Archive for the 'News & Current Events' Category
The upcoming NES Classic has its first high-end competitor.
Just today, Seattle-based Analogue is announcing the Analogue Nt Mini, a miniaturized version of its videophile-grade NES-compatible console that debuted earlier this year. The intention, according to Analogue founder Christopher Taber, is to go head-to-head with the NES Classic console from Nintendo that ships in November.
It will not be undercutting the NES Classic in price, however. This little beauty will cost you $449.
Unlike the earlier Analogue Nt, which was partially made out of recycled parts from authentic Nintendo Famicom circuit boards, the Nt Mini utilizes FPGA technology to simulate the authentic NES chips in a smaller package.
The Mini also includes RGB+HDMI output by default (HDMI was an upgrade option for the original, limited-edition Analogue console) and an 8Bitdo wireless NES controller and Retro Receiver for wireless play. It plays games off of original NES and Famicom cartridges.
Despite its attention to built quality, the Analogue Nt Mini is a very expensive proposition — especially when you can buy a working original NES on eBay for anywhere from $40-$100, and Nintendo's own HD NES Classic will retail for $59.99 (of course, that model will only play 30 built-in games).
And if you think $449 is expensive, keep in mind that this is the same company sold a 24K gold version of the first Analogue Nt for $5000. So much like buying a $200 bottle of wine, cultural cachet is a big part of Analogue's marketing angle.
I will try to get my hands on an Analogue Nt mini for a review and see if that price can possibly be justified. Until then, Analogue is opening up its site for Nt Mini pre-orders today if you'd like to dive into boutique NES waters head first.
It's amazing to me that it's 2016 and the the NES console market is heating up in ways I never thought possible. (We've come a long way from the Generation NEX, which inspired me to launch this site back in 2005.) Between this new unit from Analogue, Nintendo's NES classic, and RetroUSB's AVS — a $180 HD NES remake which I intend to review soon — I can see that I am going to have a fun and busy fall.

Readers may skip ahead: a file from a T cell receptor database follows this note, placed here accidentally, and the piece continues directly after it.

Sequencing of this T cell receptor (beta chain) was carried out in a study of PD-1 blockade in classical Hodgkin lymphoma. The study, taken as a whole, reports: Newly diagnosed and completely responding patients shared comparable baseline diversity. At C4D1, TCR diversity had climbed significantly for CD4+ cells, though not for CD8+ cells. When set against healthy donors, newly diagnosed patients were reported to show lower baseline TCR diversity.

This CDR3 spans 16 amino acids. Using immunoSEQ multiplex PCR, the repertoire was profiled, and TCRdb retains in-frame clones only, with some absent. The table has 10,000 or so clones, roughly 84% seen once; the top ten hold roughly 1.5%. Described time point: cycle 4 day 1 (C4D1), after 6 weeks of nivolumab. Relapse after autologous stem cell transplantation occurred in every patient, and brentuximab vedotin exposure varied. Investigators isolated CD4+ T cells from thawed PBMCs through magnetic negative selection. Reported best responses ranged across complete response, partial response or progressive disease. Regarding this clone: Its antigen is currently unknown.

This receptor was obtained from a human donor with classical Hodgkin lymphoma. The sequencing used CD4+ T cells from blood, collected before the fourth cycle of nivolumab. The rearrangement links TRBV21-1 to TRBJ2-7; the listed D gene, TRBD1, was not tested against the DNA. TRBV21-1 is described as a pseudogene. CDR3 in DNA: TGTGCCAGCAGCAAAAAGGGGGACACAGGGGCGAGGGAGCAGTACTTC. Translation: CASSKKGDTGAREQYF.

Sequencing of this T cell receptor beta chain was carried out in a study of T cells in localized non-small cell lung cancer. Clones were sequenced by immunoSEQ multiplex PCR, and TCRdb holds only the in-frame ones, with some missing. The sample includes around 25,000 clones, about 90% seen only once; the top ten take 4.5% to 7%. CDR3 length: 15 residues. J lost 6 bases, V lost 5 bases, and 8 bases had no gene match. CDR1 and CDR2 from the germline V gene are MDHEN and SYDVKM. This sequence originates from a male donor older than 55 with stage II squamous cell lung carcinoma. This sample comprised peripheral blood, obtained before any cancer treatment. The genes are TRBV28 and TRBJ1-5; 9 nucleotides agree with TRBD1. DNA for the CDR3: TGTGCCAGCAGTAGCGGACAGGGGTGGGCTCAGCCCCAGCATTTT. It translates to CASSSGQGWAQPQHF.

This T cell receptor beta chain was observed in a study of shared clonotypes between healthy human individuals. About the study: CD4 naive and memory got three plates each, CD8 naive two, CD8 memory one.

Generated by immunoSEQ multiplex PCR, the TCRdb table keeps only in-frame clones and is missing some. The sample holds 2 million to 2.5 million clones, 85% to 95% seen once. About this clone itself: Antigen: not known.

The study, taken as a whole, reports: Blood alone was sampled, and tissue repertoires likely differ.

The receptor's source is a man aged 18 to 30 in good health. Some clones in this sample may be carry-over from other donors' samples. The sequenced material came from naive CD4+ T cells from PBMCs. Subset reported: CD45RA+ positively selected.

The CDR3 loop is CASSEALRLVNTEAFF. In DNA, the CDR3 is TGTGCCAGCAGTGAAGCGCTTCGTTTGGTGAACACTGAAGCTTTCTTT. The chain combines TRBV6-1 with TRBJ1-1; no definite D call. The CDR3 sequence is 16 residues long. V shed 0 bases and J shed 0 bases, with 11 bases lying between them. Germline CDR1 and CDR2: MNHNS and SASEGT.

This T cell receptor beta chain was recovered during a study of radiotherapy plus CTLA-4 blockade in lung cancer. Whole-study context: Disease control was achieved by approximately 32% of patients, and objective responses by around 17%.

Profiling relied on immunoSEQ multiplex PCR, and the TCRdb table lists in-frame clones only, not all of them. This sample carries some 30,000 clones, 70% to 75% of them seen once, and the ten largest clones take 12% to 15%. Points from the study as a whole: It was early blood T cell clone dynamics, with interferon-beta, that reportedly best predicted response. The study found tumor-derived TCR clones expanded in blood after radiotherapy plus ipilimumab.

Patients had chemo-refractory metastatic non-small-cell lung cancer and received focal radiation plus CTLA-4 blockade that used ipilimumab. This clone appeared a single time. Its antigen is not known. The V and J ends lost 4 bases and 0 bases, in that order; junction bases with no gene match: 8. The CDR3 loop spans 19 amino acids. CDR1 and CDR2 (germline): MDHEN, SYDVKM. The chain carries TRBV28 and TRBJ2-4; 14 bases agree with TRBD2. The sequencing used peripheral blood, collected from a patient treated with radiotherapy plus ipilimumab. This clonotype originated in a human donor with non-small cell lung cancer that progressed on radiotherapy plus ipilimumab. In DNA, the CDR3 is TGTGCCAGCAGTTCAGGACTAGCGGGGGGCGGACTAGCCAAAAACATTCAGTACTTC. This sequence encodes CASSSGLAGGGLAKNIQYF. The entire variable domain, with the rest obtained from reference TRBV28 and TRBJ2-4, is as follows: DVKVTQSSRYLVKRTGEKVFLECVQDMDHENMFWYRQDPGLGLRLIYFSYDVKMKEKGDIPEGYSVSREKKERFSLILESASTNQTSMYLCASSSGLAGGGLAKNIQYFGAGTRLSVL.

35 years ago today, IBM launched the IBM Personal Computer — the first-ever IBM PC. While it was simply called the "IBM Personal Computer" back then, we now know it more commonly by its model number, 5150.
PCWorld recently asked me to do something to celebrate this anniversary, so just a few days ago, I took apart my personal IBM PC 5150 and documented the process on my workbench. And back in 2011, I wrote some other articles about the IBM PC on the occasion of the machine's 30th anniversary.
In fact, I've done a lot of coverage of the IBM PC over the years, so I thought you guys might enjoy seeing a collection of all of them in one place. Here we go.
- Inside the IBM PC 5150 (PCWorld, 2016)
I examine and take apart IBM's first PC on my trusty workbench
- Can You Do Real Work With the 30-Year-Old IBM 5150? (PCWorld, 2011)
I spent a week with the IBM PC using it for modern work like word processing, graphics, and even Internet tasks
- IBM PC Oddities (Technologizer, 2011)
Neat and unusual trivia, accessories, cultural moments surrounding the IBM PC
- Ten Greatest MS-DOS Games of All Time (PC World, 2011)
Exactly what it sounds like — the best IBM PC games that ran in DOS.
- Classic PCs vs. New PCs: Their True Cost (Technologizer, 2009)
Wherein I compared the IBM PC (among other computers) to modern cost-equivalents when adjusted for inflation
- Inside the World's Greatest Keyboard (PCWorld, 2008)
I took apart an IBM PC AT-era (1984) Model M keyboard, which set the standard for all PC keyboards
IBM PC Retro Scans of the Week
- Disemboweled IBM PC 5150 (2016)
- The Official IBM PC Desk (2012)
- My Own IBM Computer (2011)
- The IBM PC Kid (2010)
- IBM Taught Me How to Read (2010)
- Stunning IBM PC Paper Art (2008)
- Presenting the IBM of Personal Computers (2006)
IBM PC-Related VC&G Posts
- Origins of the ASCII Smiley Character: An Email Exchange With Dr. David Bradley (2015)
- The Beleaguered IBM PC in History (2011)
- IBM PC 30th Anniversary Extravaganza (2011)
- A Few Thoughts on the IBM PC's Birthday (2011)